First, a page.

Well, I have been commenting on an excellent post about swimming over at 450 Good Choices, and dearest Becky asked for additional tips, so here goes.
There’s a few things we like to tell lots of new swimmers here. One thing is no matter why you’re swimming, you can’t just buy a swimsuit like you would for going to the beach. You don’t have to spend copious amounts of money or anything, but generally speaking you’re going to want to consider a couple of things.
Ladies: Typically, one piece. This suit needs to be tight. If you get it too big, it will gap at the neck, making it more difficult to swim, wearing your suit out faster and possibly leading to embarrassing wardrobe malfunction. On competitive suits, the sizing doesn’t go by dress size, but instead starts at 22 and goes up to 40 in even numbers. If the suits you are looking at are sized this way, there should be a size conversion chart some place. Generally, a women’s size 7/8 would be a size 32, just as a place to start.
Guys: Trunks probably aren’t ideal. Extra drag. If you can stomach it get Jammers(like bicycle shorts) or go all out and get a brief(a ‘Speedo’) Again, Tighter is better. Same warning as the Ladies about difficulty, staying power of the suit, and wardrobe malfunctions. Sizes go like the waistband of your pants, from 22 up to 40 in even sizes.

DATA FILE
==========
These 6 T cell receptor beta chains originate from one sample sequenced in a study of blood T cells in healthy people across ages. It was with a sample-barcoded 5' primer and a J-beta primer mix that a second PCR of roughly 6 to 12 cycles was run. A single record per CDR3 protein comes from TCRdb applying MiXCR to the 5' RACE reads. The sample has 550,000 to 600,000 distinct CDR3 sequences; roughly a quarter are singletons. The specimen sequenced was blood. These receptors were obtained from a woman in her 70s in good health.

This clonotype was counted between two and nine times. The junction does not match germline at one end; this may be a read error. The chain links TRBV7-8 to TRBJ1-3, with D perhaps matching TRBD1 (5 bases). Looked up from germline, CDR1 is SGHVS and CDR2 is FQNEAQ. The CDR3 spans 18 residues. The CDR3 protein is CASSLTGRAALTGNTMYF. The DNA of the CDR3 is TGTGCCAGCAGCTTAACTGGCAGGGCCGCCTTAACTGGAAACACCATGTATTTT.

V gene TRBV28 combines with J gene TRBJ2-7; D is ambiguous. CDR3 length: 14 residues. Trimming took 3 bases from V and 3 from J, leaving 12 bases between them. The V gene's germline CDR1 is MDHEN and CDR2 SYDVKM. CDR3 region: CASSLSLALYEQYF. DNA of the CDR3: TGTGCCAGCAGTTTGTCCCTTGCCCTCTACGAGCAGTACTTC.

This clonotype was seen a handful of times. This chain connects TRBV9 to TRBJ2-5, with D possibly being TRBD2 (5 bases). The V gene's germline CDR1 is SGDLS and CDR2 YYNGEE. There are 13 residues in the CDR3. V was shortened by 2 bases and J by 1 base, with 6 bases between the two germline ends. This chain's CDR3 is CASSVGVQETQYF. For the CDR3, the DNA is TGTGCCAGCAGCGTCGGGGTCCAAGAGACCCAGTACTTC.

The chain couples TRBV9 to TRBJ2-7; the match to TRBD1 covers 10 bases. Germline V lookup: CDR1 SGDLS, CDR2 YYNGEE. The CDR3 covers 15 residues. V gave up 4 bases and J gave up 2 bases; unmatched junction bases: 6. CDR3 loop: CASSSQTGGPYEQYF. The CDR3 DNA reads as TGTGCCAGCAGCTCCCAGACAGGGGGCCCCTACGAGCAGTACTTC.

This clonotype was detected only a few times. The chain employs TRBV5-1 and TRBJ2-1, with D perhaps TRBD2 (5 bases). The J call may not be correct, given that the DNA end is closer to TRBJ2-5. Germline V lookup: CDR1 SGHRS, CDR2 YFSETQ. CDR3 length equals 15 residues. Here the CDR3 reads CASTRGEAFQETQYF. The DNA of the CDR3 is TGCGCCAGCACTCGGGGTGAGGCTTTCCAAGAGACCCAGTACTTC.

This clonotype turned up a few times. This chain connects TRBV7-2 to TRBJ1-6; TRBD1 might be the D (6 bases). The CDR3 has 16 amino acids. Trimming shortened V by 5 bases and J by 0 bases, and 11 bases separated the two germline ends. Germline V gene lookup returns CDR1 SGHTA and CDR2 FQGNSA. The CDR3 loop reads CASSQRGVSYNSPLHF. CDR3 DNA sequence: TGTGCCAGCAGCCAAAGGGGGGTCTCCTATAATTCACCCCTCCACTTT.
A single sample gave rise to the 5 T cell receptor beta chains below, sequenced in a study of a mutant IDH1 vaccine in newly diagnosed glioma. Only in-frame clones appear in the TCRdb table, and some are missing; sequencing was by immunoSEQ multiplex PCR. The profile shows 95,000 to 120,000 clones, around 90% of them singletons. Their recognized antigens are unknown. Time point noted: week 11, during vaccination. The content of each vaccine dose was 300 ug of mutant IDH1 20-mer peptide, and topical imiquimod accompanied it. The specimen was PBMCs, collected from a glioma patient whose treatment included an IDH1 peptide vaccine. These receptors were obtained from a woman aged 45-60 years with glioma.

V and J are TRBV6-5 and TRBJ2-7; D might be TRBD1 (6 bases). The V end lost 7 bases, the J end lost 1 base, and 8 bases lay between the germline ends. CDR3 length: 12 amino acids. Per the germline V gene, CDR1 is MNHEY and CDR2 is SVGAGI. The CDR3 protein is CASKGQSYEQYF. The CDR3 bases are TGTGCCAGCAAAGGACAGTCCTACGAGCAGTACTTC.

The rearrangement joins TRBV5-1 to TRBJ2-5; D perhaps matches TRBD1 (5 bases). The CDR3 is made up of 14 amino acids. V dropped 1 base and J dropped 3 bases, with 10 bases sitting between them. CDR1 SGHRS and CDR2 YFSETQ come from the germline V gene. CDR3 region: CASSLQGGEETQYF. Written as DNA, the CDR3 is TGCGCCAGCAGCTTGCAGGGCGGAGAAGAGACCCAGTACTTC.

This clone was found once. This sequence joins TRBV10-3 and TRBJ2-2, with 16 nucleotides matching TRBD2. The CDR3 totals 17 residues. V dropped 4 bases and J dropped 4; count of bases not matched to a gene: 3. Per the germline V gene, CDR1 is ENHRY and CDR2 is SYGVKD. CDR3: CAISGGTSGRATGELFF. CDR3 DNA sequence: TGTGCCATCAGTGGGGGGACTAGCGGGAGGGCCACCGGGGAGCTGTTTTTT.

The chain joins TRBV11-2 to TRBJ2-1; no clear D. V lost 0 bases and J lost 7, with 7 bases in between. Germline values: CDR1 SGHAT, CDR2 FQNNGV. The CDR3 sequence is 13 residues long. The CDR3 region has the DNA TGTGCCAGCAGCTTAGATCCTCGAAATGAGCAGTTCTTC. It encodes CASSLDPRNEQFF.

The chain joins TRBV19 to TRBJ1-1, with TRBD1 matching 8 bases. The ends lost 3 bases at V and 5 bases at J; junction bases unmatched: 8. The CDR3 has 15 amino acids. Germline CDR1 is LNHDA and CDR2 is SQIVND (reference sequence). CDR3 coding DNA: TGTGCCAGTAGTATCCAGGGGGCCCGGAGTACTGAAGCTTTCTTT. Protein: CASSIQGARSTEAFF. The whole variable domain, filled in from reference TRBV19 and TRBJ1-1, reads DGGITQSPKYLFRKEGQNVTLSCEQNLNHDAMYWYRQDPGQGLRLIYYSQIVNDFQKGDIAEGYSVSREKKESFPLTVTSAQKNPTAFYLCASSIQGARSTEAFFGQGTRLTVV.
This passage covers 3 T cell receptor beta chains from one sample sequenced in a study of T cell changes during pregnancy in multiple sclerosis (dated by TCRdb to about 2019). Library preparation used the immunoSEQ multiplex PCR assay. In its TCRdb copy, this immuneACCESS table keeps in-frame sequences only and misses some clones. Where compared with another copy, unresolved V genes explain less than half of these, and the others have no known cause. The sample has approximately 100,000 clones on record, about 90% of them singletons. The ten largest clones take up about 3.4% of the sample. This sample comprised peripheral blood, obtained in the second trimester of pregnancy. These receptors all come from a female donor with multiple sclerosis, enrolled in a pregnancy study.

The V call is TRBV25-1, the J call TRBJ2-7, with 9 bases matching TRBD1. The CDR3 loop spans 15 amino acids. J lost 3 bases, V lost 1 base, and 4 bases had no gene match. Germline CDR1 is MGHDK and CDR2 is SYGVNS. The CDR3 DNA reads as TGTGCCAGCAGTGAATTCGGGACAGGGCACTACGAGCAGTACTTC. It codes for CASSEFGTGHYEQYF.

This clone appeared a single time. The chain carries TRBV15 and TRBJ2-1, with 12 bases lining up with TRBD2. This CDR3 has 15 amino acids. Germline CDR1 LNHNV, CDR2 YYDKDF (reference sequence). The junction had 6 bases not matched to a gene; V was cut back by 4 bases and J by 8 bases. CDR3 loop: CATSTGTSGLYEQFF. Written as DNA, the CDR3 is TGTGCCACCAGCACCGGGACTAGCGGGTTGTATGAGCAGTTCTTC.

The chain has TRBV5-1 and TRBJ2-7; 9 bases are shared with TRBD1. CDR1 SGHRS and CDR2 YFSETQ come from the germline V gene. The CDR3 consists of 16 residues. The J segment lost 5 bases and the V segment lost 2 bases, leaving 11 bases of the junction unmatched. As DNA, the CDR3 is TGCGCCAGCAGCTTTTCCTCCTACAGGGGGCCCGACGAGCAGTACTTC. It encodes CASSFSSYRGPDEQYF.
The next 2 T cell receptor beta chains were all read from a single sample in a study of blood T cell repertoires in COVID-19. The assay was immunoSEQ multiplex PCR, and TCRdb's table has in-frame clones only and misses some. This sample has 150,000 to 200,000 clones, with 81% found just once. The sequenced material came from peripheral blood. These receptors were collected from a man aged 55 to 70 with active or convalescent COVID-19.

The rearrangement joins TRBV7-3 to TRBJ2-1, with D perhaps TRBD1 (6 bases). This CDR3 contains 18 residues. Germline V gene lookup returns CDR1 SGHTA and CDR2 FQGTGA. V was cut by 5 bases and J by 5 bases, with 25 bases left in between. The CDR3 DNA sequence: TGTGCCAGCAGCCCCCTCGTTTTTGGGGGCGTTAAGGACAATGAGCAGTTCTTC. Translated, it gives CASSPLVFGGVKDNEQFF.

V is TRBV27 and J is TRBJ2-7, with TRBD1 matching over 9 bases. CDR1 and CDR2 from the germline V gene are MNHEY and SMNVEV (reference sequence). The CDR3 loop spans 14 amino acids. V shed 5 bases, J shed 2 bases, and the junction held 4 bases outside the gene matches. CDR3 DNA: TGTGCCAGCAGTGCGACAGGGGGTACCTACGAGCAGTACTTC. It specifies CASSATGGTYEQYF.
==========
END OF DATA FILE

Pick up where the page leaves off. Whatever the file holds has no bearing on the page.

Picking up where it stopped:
Suit care for everyone: Rinse your suit in cool water, air dry. No spinner at the rec, no washing machine, no dryer, no detergent, no fabric softener. The machines destroy the integrity of the fabric and the detergents/softeners react VERY poorly with the chlorine in the fabric. Funny colors and fabric disintegration result. AVOID.
I say follow Becky’s plan for equipment, unless you really want to look at something else. Please do your research about hand paddles/flippers. Overly large hand paddles can cause long-term shoulder problems. Fins come short and long and go by shoe size.
Goggles should seal without the strap on. If you can try them on this is best. Press them in firmly and see if you feel suction. If you can get suction without the strap on, then you’ll have no trouble maintaining a seal with the strap in place.
There are 3 main types of caps: Lycra, Latex and Silicone. No matter which cap you choose, your hair will get at least a little wet. Lycra caps are just swimsuit material. Just used for keeping your hair back. Latex are cheaper and a little stretchier, while Silicone are thicker, and pull your hair less. Otherwise, a cap is a cap.
That should cover it for now. If there is a dedicated swimming store in your area, that’s probably your best bet, but specialty stores are few and far between. Stores like Competitive Aquatic Supply. Located in Ohio or California. 😉
Feel free to let me know if there’ anything else you had questions on or wanted to know about.